Objectives of Business Education Programs

Instructor: Deborah Schell

Deborah teaches college Accounting and has a master's degree in Educational Technology.

Every day, each one of us interacts with the business world in some way. In this lesson, you will learn about the objectives of business education programs.

What Is Business Education?

Let's meet Ms. Wise, who is the president of a small college. The current faculty has recognized the need to establish a business education program for its students, but Ms. Wise isn't sure what courses to offer and how the program should be structured. Let's see if we can help Ms. Wise with this problem.

A business education program involves training students in topics relevant to the business world such as accounting and marketing. However, in the 21st century, it also involves training students in the softer skills such as leadership. With the increase of globalization, most companies now face competition from around the world and not just from other businesses in their own communities.

Globalization is the process of creating a global economy where goods, services and workers flow freely across country borders. Today's students must be equipped to handle the changes introduced by participating in a global marketplace. In addition, consumers encounter business activity on a daily basis whether they are shopping for groceries, going to the bank, working at their jobs or planning a vacation. Business education programs need to prepare students for these interactions. Let's examine some objectives that a business education program should address.

Objectives of a Business Education Program

In addition to academic subjects, it is important for students to gain experience with skills such as leadership and communication. Let's have a look at some things that Ms. Wise may want to build into her school's business education program.

Business Courses

A business education program must provide students with information about all aspects of business. For example, a program should include courses in accounting, marketing, finance and management. There is also an expectation that businesspeople should act ethically, and therefore, schools should include business ethics as part of the curriculum.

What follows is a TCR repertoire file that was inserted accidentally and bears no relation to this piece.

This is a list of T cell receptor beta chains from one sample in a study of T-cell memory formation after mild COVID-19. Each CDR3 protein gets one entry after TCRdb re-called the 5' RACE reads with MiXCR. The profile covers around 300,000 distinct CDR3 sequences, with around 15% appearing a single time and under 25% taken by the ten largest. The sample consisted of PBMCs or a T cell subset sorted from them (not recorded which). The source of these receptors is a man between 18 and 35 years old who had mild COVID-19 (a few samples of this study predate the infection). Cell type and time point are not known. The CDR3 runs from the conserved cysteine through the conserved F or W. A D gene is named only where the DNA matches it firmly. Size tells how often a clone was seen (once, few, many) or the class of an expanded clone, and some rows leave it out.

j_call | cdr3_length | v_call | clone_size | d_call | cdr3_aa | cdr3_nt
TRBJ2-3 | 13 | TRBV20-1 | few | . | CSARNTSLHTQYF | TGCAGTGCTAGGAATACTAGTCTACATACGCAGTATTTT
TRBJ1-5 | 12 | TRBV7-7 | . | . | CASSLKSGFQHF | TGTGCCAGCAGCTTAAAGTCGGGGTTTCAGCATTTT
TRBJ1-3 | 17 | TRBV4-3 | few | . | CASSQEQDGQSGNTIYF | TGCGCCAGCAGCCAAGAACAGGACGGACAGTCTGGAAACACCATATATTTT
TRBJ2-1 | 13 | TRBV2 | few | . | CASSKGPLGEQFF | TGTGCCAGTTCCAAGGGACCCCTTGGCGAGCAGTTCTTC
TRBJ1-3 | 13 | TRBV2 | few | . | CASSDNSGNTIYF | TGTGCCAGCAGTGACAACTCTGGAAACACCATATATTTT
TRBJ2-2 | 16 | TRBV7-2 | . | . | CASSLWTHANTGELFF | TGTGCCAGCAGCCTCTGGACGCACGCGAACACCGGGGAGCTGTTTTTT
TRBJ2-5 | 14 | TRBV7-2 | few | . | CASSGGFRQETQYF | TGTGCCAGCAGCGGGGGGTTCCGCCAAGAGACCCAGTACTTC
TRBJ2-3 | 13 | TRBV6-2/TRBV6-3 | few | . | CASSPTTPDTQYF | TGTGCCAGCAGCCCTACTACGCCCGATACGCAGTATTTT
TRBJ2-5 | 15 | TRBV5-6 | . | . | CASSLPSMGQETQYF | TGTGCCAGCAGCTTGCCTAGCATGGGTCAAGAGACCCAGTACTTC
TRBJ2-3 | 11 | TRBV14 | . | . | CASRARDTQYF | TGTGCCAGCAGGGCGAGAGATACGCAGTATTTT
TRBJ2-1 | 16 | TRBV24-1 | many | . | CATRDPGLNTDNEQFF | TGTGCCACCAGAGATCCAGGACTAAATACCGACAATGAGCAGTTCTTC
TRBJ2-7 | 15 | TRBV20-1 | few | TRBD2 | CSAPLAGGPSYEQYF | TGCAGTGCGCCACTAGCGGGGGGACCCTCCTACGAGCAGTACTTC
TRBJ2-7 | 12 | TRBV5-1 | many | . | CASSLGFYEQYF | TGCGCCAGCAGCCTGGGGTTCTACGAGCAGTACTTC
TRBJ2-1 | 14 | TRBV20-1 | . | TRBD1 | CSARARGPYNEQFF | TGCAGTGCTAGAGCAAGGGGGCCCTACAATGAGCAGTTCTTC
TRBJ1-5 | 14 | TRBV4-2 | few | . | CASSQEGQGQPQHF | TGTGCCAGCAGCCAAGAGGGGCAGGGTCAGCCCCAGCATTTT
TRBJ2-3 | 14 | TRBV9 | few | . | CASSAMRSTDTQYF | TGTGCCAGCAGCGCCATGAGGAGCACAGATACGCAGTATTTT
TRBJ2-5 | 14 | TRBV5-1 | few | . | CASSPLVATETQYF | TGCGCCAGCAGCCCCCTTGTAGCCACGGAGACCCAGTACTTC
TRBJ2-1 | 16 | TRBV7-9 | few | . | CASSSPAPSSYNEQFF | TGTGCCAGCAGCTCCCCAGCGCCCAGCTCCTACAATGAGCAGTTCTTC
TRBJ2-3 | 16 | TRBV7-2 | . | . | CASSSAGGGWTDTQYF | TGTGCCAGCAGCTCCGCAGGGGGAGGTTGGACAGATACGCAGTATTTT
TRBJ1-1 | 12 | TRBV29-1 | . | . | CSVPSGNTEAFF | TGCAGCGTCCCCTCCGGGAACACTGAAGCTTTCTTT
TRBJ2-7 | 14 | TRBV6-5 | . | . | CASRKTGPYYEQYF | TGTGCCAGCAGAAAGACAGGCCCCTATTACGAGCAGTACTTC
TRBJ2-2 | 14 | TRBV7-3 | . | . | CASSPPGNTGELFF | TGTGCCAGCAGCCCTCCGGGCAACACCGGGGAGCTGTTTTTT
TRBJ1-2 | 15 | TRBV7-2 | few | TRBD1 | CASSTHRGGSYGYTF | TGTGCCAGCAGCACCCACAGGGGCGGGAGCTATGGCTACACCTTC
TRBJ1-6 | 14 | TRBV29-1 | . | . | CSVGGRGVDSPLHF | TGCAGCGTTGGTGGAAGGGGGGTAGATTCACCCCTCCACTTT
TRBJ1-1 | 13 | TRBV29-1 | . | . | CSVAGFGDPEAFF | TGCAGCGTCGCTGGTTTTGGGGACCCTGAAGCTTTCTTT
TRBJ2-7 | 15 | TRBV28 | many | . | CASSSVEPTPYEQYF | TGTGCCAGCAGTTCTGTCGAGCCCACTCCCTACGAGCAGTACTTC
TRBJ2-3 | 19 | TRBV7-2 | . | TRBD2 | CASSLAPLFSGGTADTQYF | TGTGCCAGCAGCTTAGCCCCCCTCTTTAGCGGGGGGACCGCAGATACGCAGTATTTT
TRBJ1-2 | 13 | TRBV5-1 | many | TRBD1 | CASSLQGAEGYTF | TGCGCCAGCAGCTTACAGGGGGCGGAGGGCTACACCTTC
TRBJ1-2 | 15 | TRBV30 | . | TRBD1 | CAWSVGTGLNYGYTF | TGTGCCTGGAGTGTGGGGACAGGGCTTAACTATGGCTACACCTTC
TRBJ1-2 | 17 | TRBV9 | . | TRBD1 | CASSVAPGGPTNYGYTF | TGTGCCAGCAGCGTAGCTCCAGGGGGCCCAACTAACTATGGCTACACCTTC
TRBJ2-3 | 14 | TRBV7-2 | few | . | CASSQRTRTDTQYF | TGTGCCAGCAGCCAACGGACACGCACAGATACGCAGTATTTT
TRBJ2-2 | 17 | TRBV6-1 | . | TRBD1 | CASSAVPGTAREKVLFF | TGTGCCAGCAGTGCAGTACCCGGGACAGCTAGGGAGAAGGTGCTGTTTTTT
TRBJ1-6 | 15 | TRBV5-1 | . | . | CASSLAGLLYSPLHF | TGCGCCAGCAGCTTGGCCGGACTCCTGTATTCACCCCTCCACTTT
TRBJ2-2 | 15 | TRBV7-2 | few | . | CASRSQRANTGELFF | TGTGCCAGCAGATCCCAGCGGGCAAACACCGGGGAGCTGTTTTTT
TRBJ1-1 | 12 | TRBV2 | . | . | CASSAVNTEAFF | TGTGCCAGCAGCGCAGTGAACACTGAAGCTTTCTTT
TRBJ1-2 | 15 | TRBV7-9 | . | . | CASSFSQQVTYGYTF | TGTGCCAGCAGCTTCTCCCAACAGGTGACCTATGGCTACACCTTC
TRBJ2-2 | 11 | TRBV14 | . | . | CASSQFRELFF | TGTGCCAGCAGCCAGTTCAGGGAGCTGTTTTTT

Almost all businesses participate in the global economy in some way, and Ms. Wise should ensure that the program includes courses in international business. For example, students could learn how an understanding of cultural differences could make or break a business deal. Students also need to consider how factors such as different currency values and cultural practices impact a business' ability to operate successfully.

Training in Soft Skills

In addition to taking course work, schools should also aim to educate students in soft skills or those traits that help us interact with others. Examples of soft skills include leadership skills, communication skills, being a team player and the ability to adapt to change. Ms. Wise could ensure that both written and oral presentations are part of each course to allow students the opportunity to practice these skills. In addition, schools could provide students with opportunities both within and outside of the classroom to develop their leadership skills. Examples could include participating in clubs and student government, and leading class discussions on a particular topic.

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